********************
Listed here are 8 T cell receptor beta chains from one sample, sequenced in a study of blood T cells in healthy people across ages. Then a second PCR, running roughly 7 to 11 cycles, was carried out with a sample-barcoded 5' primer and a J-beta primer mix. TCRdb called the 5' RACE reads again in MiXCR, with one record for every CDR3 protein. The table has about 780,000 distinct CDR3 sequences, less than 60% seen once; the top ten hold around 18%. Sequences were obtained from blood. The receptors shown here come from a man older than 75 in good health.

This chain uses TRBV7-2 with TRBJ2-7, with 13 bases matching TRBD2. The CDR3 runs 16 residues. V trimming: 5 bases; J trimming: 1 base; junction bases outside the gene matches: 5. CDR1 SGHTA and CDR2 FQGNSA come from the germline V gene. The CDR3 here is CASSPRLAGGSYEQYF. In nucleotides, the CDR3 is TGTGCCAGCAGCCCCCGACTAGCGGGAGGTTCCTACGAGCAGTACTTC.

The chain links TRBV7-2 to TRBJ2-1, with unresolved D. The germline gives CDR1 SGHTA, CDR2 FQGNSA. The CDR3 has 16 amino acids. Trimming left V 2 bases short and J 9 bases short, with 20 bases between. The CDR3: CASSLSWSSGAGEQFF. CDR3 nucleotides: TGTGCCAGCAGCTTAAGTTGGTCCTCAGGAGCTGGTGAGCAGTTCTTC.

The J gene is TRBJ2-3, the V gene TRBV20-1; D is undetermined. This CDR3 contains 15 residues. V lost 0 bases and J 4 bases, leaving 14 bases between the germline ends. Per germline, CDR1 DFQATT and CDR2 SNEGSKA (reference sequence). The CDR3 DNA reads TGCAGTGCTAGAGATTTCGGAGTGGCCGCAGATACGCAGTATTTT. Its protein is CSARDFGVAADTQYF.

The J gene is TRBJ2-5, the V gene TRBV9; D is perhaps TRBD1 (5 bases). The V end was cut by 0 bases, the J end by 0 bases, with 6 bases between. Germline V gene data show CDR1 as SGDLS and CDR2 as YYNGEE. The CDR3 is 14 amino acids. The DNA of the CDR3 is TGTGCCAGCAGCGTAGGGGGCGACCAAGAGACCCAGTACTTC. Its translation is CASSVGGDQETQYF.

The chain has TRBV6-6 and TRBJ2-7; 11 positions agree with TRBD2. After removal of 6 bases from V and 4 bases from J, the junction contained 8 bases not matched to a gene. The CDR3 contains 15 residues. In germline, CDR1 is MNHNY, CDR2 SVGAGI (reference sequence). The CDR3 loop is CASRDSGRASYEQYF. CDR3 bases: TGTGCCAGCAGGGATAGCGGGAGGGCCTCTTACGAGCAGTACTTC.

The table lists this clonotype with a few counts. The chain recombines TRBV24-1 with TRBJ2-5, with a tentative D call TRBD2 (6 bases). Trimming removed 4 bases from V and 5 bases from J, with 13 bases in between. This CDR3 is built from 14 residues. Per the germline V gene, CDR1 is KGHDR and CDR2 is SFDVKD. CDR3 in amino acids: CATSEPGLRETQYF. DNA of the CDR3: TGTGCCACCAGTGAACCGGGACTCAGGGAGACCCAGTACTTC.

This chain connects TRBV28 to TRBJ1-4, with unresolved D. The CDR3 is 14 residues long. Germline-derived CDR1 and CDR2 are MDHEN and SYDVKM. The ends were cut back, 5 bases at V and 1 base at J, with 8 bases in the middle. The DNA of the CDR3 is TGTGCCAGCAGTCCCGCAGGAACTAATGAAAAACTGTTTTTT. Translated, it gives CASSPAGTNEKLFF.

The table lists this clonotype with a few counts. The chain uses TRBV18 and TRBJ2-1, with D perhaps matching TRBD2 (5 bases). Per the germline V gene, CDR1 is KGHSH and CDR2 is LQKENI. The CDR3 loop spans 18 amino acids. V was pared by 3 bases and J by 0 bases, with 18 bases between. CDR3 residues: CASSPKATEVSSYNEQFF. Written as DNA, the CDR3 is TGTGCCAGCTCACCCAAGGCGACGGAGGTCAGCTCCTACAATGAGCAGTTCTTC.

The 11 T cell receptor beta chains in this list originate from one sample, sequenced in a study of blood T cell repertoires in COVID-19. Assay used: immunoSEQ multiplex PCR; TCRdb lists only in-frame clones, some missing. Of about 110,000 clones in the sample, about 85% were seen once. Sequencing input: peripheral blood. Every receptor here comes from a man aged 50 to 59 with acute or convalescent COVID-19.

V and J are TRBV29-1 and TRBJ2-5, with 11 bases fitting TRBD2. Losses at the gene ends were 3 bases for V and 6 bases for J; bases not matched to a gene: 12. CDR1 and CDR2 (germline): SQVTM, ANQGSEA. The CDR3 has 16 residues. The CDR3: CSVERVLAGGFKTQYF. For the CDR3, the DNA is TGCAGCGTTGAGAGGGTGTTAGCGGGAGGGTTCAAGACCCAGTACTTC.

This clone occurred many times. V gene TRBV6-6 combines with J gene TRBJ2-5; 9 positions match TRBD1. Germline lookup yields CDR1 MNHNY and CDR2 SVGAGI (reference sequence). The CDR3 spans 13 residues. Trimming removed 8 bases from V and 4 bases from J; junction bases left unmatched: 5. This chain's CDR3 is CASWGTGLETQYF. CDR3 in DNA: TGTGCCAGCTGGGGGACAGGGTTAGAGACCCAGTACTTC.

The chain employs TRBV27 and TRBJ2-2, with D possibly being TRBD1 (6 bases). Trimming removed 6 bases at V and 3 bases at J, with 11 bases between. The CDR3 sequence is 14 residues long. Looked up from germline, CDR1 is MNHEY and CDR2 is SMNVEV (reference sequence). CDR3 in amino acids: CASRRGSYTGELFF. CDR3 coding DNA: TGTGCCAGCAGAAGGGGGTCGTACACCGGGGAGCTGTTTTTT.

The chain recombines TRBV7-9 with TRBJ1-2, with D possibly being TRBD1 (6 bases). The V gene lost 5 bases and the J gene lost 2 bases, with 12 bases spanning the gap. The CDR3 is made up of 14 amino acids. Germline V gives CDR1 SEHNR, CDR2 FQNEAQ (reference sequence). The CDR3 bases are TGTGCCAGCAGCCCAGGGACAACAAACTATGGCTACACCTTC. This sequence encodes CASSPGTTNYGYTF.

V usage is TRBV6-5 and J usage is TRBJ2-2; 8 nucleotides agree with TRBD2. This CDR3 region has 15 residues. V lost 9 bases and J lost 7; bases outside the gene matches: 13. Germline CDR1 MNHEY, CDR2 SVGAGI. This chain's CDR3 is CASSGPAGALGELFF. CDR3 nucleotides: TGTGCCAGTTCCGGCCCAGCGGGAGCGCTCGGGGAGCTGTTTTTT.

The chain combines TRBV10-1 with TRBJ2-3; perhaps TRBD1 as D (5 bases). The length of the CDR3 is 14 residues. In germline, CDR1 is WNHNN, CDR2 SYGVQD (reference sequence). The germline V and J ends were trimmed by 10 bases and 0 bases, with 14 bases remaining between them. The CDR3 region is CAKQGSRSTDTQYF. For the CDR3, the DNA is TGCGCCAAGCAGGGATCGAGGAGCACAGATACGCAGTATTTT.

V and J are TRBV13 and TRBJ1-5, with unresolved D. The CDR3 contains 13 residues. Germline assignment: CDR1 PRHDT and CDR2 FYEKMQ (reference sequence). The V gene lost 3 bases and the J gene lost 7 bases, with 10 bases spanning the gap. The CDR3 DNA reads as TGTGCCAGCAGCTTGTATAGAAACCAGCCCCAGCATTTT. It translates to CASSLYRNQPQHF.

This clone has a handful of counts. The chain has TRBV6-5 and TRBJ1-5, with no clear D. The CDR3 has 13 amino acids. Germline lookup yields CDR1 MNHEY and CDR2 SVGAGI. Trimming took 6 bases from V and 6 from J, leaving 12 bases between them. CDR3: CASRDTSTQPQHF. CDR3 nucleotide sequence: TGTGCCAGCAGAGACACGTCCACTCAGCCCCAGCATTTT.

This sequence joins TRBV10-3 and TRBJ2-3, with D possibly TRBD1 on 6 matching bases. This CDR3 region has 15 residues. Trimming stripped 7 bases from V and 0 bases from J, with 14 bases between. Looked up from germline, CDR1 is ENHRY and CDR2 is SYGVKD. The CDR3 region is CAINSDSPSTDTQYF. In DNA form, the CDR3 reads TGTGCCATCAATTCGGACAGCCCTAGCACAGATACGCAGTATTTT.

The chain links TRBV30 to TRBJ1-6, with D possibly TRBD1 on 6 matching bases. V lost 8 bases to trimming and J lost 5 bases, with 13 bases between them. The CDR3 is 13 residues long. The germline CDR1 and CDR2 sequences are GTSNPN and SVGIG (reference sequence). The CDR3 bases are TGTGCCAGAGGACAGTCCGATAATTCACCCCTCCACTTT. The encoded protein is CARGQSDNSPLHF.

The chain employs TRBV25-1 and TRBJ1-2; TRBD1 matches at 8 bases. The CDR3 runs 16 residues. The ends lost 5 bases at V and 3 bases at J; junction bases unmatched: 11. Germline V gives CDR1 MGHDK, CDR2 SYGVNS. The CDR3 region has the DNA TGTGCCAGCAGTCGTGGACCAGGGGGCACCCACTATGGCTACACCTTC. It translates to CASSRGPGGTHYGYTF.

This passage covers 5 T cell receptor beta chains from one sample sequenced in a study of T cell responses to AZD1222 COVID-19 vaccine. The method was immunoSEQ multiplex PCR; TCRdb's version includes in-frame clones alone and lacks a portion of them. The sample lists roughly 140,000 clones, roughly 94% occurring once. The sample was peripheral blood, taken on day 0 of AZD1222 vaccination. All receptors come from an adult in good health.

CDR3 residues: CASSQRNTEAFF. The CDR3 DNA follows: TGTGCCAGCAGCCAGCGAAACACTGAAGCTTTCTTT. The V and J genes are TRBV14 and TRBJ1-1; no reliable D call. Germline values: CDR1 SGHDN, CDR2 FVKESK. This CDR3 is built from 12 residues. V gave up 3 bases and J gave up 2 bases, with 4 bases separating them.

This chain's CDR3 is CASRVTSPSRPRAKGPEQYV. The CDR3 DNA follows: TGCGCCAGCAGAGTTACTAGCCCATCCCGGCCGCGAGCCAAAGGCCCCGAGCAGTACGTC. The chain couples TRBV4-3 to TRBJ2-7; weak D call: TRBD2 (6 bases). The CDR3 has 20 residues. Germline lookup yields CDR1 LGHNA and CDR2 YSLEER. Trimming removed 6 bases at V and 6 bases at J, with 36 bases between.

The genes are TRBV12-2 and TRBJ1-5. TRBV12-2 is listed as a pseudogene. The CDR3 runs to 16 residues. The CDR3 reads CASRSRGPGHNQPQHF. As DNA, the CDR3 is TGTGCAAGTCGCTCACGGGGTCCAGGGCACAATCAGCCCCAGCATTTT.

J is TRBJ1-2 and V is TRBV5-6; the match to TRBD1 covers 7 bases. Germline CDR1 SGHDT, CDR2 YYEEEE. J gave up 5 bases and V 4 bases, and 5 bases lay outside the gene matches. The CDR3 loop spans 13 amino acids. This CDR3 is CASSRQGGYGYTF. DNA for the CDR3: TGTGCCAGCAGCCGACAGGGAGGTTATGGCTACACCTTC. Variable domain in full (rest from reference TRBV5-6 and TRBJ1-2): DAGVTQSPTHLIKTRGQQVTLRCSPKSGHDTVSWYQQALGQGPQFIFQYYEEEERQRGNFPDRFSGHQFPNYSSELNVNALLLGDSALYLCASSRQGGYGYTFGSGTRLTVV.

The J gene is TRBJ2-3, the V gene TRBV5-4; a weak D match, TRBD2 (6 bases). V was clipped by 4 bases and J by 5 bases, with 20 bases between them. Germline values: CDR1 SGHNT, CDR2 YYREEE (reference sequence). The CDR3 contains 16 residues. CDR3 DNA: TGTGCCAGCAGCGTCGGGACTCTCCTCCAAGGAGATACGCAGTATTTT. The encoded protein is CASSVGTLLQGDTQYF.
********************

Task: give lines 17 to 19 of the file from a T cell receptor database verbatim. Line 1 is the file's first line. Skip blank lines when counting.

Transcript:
V and J are TRBV13 and TRBJ1-5, with unresolved D. The CDR3 contains 13 residues. Germline assignment: CDR1 PRHDT and CDR2 FYEKMQ (reference sequence). The V gene lost 3 bases and the J gene lost 7 bases, with 10 bases spanning the gap. The CDR3 DNA reads as TGTGCCAGCAGCTTGTATAGAAACCAGCCCCAGCATTTT. It translates to CASSLYRNQPQHF.

This clone has a handful of counts. The chain has TRBV6-5 and TRBJ1-5, with no clear D. The CDR3 has 13 amino acids. Germline lookup yields CDR1 MNHEY and CDR2 SVGAGI. Trimming took 6 bases from V and 6 from J, leaving 12 bases between them. CDR3: CASRDTSTQPQHF. CDR3 nucleotide sequence: TGTGCCAGCAGAGACACGTCCACTCAGCCCCAGCATTTT.

This sequence joins TRBV10-3 and TRBJ2-3, with D possibly TRBD1 on 6 matching bases. This CDR3 region has 15 residues. Trimming stripped 7 bases from V and 0 bases from J, with 14 bases between. Looked up from germline, CDR1 is ENHRY and CDR2 is SYGVKD. The CDR3 region is CAINSDSPSTDTQYF. In DNA form, the CDR3 reads TGTGCCATCAATTCGGACAGCCCTAGCACAGATACGCAGTATTTT.